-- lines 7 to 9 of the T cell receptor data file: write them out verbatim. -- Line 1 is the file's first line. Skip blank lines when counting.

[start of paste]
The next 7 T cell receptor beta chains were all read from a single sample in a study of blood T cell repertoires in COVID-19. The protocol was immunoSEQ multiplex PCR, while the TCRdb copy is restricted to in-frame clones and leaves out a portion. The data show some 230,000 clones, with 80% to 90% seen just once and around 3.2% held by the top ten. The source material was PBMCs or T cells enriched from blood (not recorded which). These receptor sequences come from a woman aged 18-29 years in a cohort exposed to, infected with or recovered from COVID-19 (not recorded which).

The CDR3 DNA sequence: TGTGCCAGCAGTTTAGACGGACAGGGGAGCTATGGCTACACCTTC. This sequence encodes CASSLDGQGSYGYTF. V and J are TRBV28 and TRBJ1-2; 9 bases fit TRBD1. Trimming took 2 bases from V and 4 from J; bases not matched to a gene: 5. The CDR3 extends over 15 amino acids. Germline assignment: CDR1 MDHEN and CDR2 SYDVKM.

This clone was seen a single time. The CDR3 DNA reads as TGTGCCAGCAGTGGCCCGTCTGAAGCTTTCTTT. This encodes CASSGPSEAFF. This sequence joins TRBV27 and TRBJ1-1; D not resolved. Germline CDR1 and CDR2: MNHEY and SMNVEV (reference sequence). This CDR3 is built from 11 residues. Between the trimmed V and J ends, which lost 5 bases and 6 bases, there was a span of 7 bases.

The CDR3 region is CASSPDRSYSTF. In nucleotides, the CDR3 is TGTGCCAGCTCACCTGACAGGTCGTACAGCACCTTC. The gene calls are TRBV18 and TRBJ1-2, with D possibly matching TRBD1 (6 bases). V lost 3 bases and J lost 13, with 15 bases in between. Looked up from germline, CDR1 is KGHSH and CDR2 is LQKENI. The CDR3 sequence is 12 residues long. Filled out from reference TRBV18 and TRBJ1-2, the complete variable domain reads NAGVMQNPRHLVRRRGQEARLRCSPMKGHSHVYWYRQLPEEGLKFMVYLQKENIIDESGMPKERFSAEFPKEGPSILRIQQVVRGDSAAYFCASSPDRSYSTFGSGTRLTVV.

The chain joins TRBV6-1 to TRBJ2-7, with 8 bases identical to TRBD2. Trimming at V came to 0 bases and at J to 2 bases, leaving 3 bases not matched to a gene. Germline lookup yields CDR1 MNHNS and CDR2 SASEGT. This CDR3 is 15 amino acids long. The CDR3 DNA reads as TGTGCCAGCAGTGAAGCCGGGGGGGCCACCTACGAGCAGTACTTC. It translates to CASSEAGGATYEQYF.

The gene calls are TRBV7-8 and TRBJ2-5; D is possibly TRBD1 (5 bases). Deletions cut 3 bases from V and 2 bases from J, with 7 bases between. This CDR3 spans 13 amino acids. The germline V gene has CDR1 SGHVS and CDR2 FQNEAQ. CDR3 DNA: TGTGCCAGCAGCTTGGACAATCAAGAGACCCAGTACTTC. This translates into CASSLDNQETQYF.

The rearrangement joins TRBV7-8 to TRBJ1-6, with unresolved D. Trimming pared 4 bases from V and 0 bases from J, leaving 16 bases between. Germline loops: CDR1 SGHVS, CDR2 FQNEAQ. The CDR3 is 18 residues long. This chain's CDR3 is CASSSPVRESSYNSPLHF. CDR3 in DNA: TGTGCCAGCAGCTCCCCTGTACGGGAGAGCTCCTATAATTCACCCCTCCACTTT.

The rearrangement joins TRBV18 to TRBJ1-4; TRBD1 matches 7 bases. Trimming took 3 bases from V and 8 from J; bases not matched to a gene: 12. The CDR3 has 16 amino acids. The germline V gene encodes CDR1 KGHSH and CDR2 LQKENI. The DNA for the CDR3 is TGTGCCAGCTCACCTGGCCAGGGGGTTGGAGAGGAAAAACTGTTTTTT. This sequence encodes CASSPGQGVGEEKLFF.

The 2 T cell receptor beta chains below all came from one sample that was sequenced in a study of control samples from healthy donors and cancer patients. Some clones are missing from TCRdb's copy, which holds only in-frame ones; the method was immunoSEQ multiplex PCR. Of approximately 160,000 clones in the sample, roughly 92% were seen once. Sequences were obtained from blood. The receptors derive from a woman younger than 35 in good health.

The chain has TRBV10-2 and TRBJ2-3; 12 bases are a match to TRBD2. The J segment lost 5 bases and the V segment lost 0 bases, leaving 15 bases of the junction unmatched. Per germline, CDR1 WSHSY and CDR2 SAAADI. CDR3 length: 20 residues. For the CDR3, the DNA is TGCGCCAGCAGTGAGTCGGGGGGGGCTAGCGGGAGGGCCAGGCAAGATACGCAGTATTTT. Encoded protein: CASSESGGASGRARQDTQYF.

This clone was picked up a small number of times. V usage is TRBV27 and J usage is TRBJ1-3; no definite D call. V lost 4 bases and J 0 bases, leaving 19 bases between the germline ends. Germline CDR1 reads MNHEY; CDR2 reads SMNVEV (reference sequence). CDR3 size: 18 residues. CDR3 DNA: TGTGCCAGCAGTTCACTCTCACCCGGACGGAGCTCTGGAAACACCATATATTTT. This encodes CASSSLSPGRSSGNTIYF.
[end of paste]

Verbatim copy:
The rearrangement joins TRBV7-8 to TRBJ1-6, with unresolved D. Trimming pared 4 bases from V and 0 bases from J, leaving 16 bases between. Germline loops: CDR1 SGHVS, CDR2 FQNEAQ. The CDR3 is 18 residues long. This chain's CDR3 is CASSSPVRESSYNSPLHF. CDR3 in DNA: TGTGCCAGCAGCTCCCCTGTACGGGAGAGCTCCTATAATTCACCCCTCCACTTT.

The rearrangement joins TRBV18 to TRBJ1-4; TRBD1 matches 7 bases. Trimming took 3 bases from V and 8 from J; bases not matched to a gene: 12. The CDR3 has 16 amino acids. The germline V gene encodes CDR1 KGHSH and CDR2 LQKENI. The DNA for the CDR3 is TGTGCCAGCTCACCTGGCCAGGGGGTTGGAGAGGAAAAACTGTTTTTT. This sequence encodes CASSPGQGVGEEKLFF.

The 2 T cell receptor beta chains below all came from one sample that was sequenced in a study of control samples from healthy donors and cancer patients. Some clones are missing from TCRdb's copy, which holds only in-frame ones; the method was immunoSEQ multiplex PCR. Of approximately 160,000 clones in the sample, roughly 92% were seen once. Sequences were obtained from blood. The receptors derive from a woman younger than 35 in good health.